Architecture for the Transparent University
By G. Randolph Mayes, Ph.D.
Department of Philosophy
California State University Sacramento
While there are many excellent reasons for conducting university courses in the
privacy of a classroom, privacy itself can be a mixed blessing. On the one hand,
effective teaching usually requires a hostage audience. The best lecturers on
the planet can't compete with the delirious distractions of a college campus.
On the other hand, the absence of external scrutiny can create teachers addicted
to positive student evaluations and students addicted to good grades – each
presented with a choice between performance and manipulation to achieve their
respective aims. Is there any way to maintain classroom privacy while insuring
the healthy critical environment essential to serious learning?
The answer is yes, but it rests on a distinction between two senses of privacy,
one essential to effective pedagogy and the other inimical to it.
We experience a violation of privacy whenever others intrude into the personal
space we require to make and execute our plans. In this sense classroom privacy
is clearly essential. However, a more contemporary and increasingly assumed sense
of the term is informational in nature. We experience a violation of informational
privacy whenever others observe us or collect our personal information without
permission. Informational privacy is clearly essential to the well being of a
variety of personal and professional relationships: husband and wife, doctor and
patient, attorney and client, to name a few. Between the teacher and student?
I think not.
The informational privacy of the traditional classroom could be regarded as an
accidental feature of its brick and mortar construction, not something essential
to learning. We are raising the consciousness of old classrooms by installing
the neural architecture necessary to access and display the contents of computer
files located anywhere on earth. Why stop there? If we can give our classrooms
eyes to see out, we can give them eyes to see in as well.
To clarify, let me describe a hypothetical "Transparent University":
At TU all classrooms are fitted with video cameras, and every class taught can
be viewed simultaneously by any student, faculty, or staff member with access
to a networked computer. All classes are stored on digital media, and they are
accessible for up to a year after they are recorded. The cameras are unobtrusive,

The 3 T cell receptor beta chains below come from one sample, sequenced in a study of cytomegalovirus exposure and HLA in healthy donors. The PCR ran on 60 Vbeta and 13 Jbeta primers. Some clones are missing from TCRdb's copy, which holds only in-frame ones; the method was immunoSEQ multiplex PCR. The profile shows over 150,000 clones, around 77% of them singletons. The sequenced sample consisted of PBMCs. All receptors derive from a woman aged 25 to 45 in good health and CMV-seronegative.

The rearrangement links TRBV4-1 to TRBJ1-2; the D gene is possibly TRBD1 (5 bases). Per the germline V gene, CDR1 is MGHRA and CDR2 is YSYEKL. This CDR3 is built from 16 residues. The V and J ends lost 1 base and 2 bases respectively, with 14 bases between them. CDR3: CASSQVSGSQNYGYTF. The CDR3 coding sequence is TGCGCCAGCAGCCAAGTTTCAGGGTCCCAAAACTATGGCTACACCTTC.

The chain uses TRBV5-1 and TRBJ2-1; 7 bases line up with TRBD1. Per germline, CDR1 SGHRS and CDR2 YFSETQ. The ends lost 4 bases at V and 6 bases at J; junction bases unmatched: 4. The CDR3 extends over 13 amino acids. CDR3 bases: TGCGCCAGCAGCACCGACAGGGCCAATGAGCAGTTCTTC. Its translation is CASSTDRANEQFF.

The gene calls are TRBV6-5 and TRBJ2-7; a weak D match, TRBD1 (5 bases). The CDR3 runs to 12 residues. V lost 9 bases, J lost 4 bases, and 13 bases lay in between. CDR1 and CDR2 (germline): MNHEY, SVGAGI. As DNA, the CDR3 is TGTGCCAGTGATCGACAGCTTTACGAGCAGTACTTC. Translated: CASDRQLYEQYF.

and TU classes are superficially identical to those that occur anywhere else in
the country. However, TU professors and students enjoy a variety of unique benefits.
The Benefits of TU
From the professor's perspective, the most obvious and important benefit of TU
architecture is as a tool for improving pedagogical technique. At the end of a
class period, professors at TU are able to sit down at their computers and review
their work. Likewise, preparing for class also involves reviewing previously recorded
TU architecture provides a great deal of pedagogical flexibility, as well as improved
access to instruction. When a student or a professor needs to be absent he needn't
miss the class, either viewing it later or substituting an archived session.
at TU can make better-informed decisions about the courses they take by sampling
recorded lectures before enrolling. Students who believe they are receiving unjust
treatment or incompetent instruction, are able (indeed, required) to demonstrate
this with audio visual evidence. Professors attempting to deal with misbehaving
students are similarly empowered. All classrooms are public places open to anyone
who cares to pay a virtual visit. Students are respectful. Teachers are professional,
punctual, and prepared.
Doubts about Transparent University (TU)
But, why should we believe that what amounts to a surveillance university would
promote the values of the academy? Isn't a system like this more likely to stifle
individual expression and creativity, and discourage faculty from taking the risks
that would ordinarily give character to their courses?
Maybe. But then some of it probably should. The university is not a place for
children, and it is not a place for hypersensitive adults who lack a fundamental
grasp of academic freedom, and the reality of learning at an American institution
of higher education. By the same token, however, it would be just sad to reject
TU on the basis that it requires adult competence and intellectual maturity to
implement it effectively. Transparency will help to muzzle mediocrity and weed
out the shrinking violets, but it will not silence those who take their craft
seriously. Indeed, the latter will appreciate the possibility that she is reaching
a wider audience.
Ideally some state systems building new campuses will be willing to adopt a TU
blueprint. Existing colleges and universities could experiment more modestly by
making TU technology part of their smart classroom upgrade, and by providing incentives
for using it. It is possible that I am exaggerating its potential, or failing
to appreciate its unintended consequences. It is worth finding out, though. That
much should be transparent.
Quite a stimulating set of ideas. We found that, just as we were feeling a
little hostile to the idea Mayes made a point that points to the near inevitability
of much of what he is proposing. And then, just as we were feeling more comfortable
with Transparent University, we were reminded of Hoogendyk and others like him.
What happens to a transparent university when people with their hands near levers
of power "lack a fundamental grasp of academic freedom, and the reality of
learning?" Let’s find out.